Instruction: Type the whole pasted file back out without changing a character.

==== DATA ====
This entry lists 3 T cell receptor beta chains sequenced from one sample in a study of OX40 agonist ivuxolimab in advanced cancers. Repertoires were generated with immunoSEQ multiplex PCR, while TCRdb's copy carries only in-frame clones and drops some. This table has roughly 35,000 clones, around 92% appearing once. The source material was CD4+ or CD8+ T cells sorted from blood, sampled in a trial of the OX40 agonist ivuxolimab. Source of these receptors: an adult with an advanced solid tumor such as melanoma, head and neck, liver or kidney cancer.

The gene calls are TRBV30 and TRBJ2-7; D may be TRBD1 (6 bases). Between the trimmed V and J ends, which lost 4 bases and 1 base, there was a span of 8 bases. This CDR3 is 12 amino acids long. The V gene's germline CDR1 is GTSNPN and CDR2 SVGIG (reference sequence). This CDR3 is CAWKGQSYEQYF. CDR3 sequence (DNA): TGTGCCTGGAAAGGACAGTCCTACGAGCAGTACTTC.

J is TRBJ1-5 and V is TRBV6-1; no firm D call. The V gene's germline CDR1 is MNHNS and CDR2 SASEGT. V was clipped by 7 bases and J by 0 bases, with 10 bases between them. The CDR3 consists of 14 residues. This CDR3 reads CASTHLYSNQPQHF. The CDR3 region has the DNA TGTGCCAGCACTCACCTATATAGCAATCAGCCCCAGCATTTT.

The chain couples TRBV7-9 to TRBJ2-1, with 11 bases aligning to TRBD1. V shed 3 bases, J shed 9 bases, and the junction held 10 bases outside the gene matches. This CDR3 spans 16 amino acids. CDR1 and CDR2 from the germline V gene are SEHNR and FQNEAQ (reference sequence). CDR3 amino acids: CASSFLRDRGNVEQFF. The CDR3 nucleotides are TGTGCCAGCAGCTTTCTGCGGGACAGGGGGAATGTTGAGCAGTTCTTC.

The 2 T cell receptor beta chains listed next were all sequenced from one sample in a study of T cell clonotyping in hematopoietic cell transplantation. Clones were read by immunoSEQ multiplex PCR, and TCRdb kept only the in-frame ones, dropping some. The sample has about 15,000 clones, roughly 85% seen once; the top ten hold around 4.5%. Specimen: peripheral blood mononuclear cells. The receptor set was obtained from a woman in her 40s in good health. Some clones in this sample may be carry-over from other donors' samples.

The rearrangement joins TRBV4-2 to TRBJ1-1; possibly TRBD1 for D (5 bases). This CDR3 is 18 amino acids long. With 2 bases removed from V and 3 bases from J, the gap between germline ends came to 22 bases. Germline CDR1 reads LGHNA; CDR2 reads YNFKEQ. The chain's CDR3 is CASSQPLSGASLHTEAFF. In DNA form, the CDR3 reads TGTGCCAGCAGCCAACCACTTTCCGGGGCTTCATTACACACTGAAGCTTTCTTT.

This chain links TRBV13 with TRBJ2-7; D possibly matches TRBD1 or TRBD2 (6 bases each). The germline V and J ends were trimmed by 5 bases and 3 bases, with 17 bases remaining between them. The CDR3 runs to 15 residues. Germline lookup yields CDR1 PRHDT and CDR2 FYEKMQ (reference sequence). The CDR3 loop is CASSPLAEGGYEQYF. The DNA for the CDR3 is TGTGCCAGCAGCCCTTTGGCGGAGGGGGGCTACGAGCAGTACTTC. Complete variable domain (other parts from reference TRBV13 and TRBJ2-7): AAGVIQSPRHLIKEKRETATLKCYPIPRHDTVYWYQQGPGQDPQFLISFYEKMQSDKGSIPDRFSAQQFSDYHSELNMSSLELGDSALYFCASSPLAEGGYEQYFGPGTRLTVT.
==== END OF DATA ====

This entry lists 3 T cell receptor beta chains sequenced from one sample in a study of OX40 agonist ivuxolimab in advanced cancers. Repertoires were generated with immunoSEQ multiplex PCR, while TCRdb's copy carries only in-frame clones and drops some. This table has roughly 35,000 clones, around 92% appearing once. The source material was CD4+ or CD8+ T cells sorted from blood, sampled in a trial of the OX40 agonist ivuxolimab. Source of these receptors: an adult with an advanced solid tumor such as melanoma, head and neck, liver or kidney cancer.

The gene calls are TRBV30 and TRBJ2-7; D may be TRBD1 (6 bases). Between the trimmed V and J ends, which lost 4 bases and 1 base, there was a span of 8 bases. This CDR3 is 12 amino acids long. The V gene's germline CDR1 is GTSNPN and CDR2 SVGIG (reference sequence). This CDR3 is CAWKGQSYEQYF. CDR3 sequence (DNA): TGTGCCTGGAAAGGACAGTCCTACGAGCAGTACTTC.

J is TRBJ1-5 and V is TRBV6-1; no firm D call. The V gene's germline CDR1 is MNHNS and CDR2 SASEGT. V was clipped by 7 bases and J by 0 bases, with 10 bases between them. The CDR3 consists of 14 residues. This CDR3 reads CASTHLYSNQPQHF. The CDR3 region has the DNA TGTGCCAGCACTCACCTATATAGCAATCAGCCCCAGCATTTT.

The chain couples TRBV7-9 to TRBJ2-1, with 11 bases aligning to TRBD1. V shed 3 bases, J shed 9 bases, and the junction held 10 bases outside the gene matches. This CDR3 spans 16 amino acids. CDR1 and CDR2 from the germline V gene are SEHNR and FQNEAQ (reference sequence). CDR3 amino acids: CASSFLRDRGNVEQFF. The CDR3 nucleotides are TGTGCCAGCAGCTTTCTGCGGGACAGGGGGAATGTTGAGCAGTTCTTC.

The 2 T cell receptor beta chains listed next were all sequenced from one sample in a study of T cell clonotyping in hematopoietic cell transplantation. Clones were read by immunoSEQ multiplex PCR, and TCRdb kept only the in-frame ones, dropping some. The sample has about 15,000 clones, roughly 85% seen once; the top ten hold around 4.5%. Specimen: peripheral blood mononuclear cells. The receptor set was obtained from a woman in her 40s in good health. Some clones in this sample may be carry-over from other donors' samples.

The rearrangement joins TRBV4-2 to TRBJ1-1; possibly TRBD1 for D (5 bases). This CDR3 is 18 amino acids long. With 2 bases removed from V and 3 bases from J, the gap between germline ends came to 22 bases. Germline CDR1 reads LGHNA; CDR2 reads YNFKEQ. The chain's CDR3 is CASSQPLSGASLHTEAFF. In DNA form, the CDR3 reads TGTGCCAGCAGCCAACCACTTTCCGGGGCTTCATTACACACTGAAGCTTTCTTT.

This chain links TRBV13 with TRBJ2-7; D possibly matches TRBD1 or TRBD2 (6 bases each). The germline V and J ends were trimmed by 5 bases and 3 bases, with 17 bases remaining between them. The CDR3 runs to 15 residues. Germline lookup yields CDR1 PRHDT and CDR2 FYEKMQ (reference sequence). The CDR3 loop is CASSPLAEGGYEQYF. The DNA for the CDR3 is TGTGCCAGCAGCCCTTTGGCGGAGGGGGGCTACGAGCAGTACTTC. Complete variable domain (other parts from reference TRBV13 and TRBJ2-7): AAGVIQSPRHLIKEKRETATLKCYPIPRHDTVYWYQQGPGQDPQFLISFYEKMQSDKGSIPDRFSAQQFSDYHSELNMSSLELGDSALYFCASSPLAEGGYEQYFGPGTRLTVT.